Discussion

The choice of conduit is of outmost importance for the long-term success of CABG. The benefits of using the LIMA to bypass the LAD have been extensively ascertained and explain the pivotal role that this graft nowadays holds in common surgical practice. Although the use of the LIMA to the LAD is essential, MACE-free survival after CABG also correlates with the completeness of myocardial revascularisation [10] and, for this reason, the choice for the second-best graft is a constant source of debate (Table 1 and 2). Some studies reported a better MACE-free survival rate with the use of the RIMA over the RA as second arterial graft [45, 46], while others support the RA over the RIMA, which is considered to be excessively prone to postoperative complications in certain groups of patients [41, 45]. The GEA gave excellent long-term results as third arterial graft [47], but despite its good patency rates, it is burdened by a challenging harvesting process and concerns about complications. The more widespread use of SVGs contrasts with the well-known long-term efficacy of multiple arterial grafting. Indeed, several clinical trials suggest that arterial revascularisation should be encouraged [13, 16, 22, 29, 34, 45, 46, 48, 49, 50, 51]. In Table 3 we report the latest recommendations of Society of Thoracic Surgeons guidelines on arterial conduit choice [11] and in Table 4 evidence of patency in different conduits from recent studies [28, 29, 36, 52, 53, 54]. Locker et al. [13] describe a linear correlation between late graft patency and survival: the absence of arterial grafts was recognised as an independent predictor of late death, which relates to their excellent patency rates compared with SVGs, assessed around 95.5% at 12 weeks and 88.9% at 12 months for RA and similar for other arterial conduits [18]. In spite of its demonstrated benefits, multiple arterial revascularisation is not routinely used and struggles to establish itself as a procedure of choice. The reasons behind the low use of arteries as second graft lie in the concerns of increased technical difficulties and higher risk of postoperative complications. Furthermore, arterial grafts can be severely damaged by native competitive flow: surgical revascularisation of angiographically moderate coronary stenosis is associated with a higher risk of graft dysfunction in arterial grafts compared with SVGs. [12, 55, 56]. Therefore, before choosing an arterial revascularisation strategy, careful functional characterisation by fractional flow reserve of a borderline stenosis should be considered.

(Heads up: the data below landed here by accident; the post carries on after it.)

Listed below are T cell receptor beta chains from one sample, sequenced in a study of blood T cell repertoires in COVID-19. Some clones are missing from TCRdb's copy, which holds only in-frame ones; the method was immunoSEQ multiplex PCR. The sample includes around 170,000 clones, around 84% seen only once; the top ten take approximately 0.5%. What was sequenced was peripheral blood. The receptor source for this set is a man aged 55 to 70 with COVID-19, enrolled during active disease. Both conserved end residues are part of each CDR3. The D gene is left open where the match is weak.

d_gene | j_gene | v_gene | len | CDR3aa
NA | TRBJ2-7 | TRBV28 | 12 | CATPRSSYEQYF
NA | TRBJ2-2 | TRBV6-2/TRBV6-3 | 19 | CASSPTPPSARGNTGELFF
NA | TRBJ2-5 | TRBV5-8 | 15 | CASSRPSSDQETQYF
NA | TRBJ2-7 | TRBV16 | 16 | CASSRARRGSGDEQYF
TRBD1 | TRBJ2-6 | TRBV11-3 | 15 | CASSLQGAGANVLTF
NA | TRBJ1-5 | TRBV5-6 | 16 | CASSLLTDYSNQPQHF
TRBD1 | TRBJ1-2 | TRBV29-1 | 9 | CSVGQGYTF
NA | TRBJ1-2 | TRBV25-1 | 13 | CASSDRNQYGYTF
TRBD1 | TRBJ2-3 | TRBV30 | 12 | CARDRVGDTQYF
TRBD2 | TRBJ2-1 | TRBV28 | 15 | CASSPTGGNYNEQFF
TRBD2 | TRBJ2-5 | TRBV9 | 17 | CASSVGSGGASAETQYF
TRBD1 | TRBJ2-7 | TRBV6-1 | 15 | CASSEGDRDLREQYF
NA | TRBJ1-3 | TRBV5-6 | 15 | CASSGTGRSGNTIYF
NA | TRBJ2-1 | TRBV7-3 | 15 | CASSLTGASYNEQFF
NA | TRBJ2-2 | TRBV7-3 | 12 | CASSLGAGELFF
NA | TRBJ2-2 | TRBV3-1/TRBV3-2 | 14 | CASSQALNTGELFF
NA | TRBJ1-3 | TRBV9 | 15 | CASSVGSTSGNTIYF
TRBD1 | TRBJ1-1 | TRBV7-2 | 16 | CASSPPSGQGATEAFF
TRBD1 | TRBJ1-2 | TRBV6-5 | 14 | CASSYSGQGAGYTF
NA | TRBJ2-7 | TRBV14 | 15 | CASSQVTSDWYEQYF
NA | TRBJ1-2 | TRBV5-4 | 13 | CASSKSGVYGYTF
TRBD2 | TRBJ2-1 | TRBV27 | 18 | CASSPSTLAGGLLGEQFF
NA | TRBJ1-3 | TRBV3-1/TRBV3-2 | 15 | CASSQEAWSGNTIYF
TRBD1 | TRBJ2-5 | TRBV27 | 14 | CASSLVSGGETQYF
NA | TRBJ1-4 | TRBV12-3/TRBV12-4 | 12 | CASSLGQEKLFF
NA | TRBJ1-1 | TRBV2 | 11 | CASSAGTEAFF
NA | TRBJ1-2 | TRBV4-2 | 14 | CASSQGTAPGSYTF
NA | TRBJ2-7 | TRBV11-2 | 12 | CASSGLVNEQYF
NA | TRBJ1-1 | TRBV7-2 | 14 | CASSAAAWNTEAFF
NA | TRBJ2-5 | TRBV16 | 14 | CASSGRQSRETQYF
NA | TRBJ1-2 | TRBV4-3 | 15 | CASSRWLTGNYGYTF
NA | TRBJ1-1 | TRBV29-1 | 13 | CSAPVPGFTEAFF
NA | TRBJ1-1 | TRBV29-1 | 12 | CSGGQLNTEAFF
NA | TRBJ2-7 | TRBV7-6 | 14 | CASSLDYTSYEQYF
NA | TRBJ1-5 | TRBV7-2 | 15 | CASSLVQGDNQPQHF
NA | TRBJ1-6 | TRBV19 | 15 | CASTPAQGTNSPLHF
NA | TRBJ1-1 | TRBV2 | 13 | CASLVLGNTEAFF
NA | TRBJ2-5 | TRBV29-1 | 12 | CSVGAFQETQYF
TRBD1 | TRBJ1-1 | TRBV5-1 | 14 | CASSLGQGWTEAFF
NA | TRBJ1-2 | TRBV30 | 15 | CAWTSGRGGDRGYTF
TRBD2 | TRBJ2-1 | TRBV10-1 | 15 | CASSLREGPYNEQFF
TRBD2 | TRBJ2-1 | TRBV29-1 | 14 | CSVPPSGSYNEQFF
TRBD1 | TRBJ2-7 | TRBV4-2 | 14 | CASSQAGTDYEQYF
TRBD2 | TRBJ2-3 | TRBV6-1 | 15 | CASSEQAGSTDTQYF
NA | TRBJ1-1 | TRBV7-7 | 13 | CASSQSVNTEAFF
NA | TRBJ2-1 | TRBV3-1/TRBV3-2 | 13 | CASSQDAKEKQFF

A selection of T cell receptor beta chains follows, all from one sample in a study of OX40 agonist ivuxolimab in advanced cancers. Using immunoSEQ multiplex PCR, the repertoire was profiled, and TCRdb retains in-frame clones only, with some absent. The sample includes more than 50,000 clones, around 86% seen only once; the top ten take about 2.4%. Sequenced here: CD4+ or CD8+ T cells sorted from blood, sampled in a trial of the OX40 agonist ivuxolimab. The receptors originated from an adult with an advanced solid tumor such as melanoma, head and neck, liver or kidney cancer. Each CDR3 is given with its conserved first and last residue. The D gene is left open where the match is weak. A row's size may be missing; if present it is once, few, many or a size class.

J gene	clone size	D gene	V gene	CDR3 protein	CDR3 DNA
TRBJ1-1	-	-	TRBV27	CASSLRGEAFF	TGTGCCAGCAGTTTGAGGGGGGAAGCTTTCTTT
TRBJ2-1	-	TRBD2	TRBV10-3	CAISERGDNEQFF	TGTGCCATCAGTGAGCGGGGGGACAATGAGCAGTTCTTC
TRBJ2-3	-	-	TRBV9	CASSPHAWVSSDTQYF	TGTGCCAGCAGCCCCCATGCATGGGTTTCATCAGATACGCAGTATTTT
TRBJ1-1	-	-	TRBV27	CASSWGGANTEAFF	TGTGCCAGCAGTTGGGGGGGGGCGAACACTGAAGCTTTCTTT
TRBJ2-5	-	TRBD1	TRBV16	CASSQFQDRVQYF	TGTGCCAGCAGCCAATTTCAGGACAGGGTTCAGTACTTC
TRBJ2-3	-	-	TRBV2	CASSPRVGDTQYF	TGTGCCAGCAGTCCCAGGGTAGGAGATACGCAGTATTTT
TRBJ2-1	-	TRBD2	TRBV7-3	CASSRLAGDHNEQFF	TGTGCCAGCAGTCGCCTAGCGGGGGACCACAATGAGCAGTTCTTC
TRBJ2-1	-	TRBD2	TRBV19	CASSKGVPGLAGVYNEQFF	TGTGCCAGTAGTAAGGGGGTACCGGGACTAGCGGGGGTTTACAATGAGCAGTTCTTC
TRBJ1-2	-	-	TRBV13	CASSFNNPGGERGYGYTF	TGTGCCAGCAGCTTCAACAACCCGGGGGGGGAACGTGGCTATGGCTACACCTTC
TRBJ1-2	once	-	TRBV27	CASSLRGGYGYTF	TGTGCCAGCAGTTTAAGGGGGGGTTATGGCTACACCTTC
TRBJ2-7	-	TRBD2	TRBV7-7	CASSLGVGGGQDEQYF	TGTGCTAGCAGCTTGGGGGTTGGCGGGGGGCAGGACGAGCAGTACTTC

Table 1

Specific factors influencing the choice of the second-best graft conduit

Conduit

Advantages

Main concerns

Contraindications

SVG

Short operative time

Basic skills required

High attrition rate

Pre-existing vein disease

Easily damaged during harvesting

Previous vein sclerotherapy or vein removal

Ongoing (or previous) phlebitis

RA

Easy harvesting

Long and versatile graft

Post-operative hand ischaemia

Tendency to spasm

Previous cannulation

Target stenosis <70%

Need of upper limb haemodialysis

GEA

In situ use for inferior wall

Challenging harvesting technique

Tendency to spasm

Target stenosis <90%

Disease of descending aorta

Abdominal surgery impairment

RIMA

High durability

Deep sternal wound infection

Time consuming procedure

Target stenosis <70%

Previous chest radiotherapy

Right subclavian artery disease

Extreme chest deformity

SVG saphenous vein graft, RA radial artery, GEA right gastro-epiploic artery, RIMA right internal mammary artery

Table 2

Quantification of aspects influencing the choice of the second-best graft conduit

Features

SVG

RIMA

RA

GEA

Attrition rate

++++

+

++

++

Tendency to vasospasm

+

++

++++

+++

Failure if target stenosis <70%

+

++

++

+++

Operative time

+

+++

++

+++

Resistance to harvesting trauma

+

+++

++

++

Nitric oxide and prostacyclin release

+++

+

+

Frequency of structural or functional abnormalities at harvesting

++

+

+

Flow reserve

+++

++

+++

SVG saphenous vein graft, RA radial artery, GEA right gastro-epiploic artery, RIMA right internal mammary artery

Table 3

The 2015 Society of Thoracic Surgeons (STS) guidelines on arterial conduits for CABG

Recommendations

COR

LOE

The IMA should be used to bypass the LAD artery when bypass of the LAD is indicated

I

B

As an adjunct to LIMA, a second arterial graft (RIMA or RA) should be considered in appropriate patients

IIa

B

Use of BIMA should be considered in patients who do not have an excessive risk of sternal complications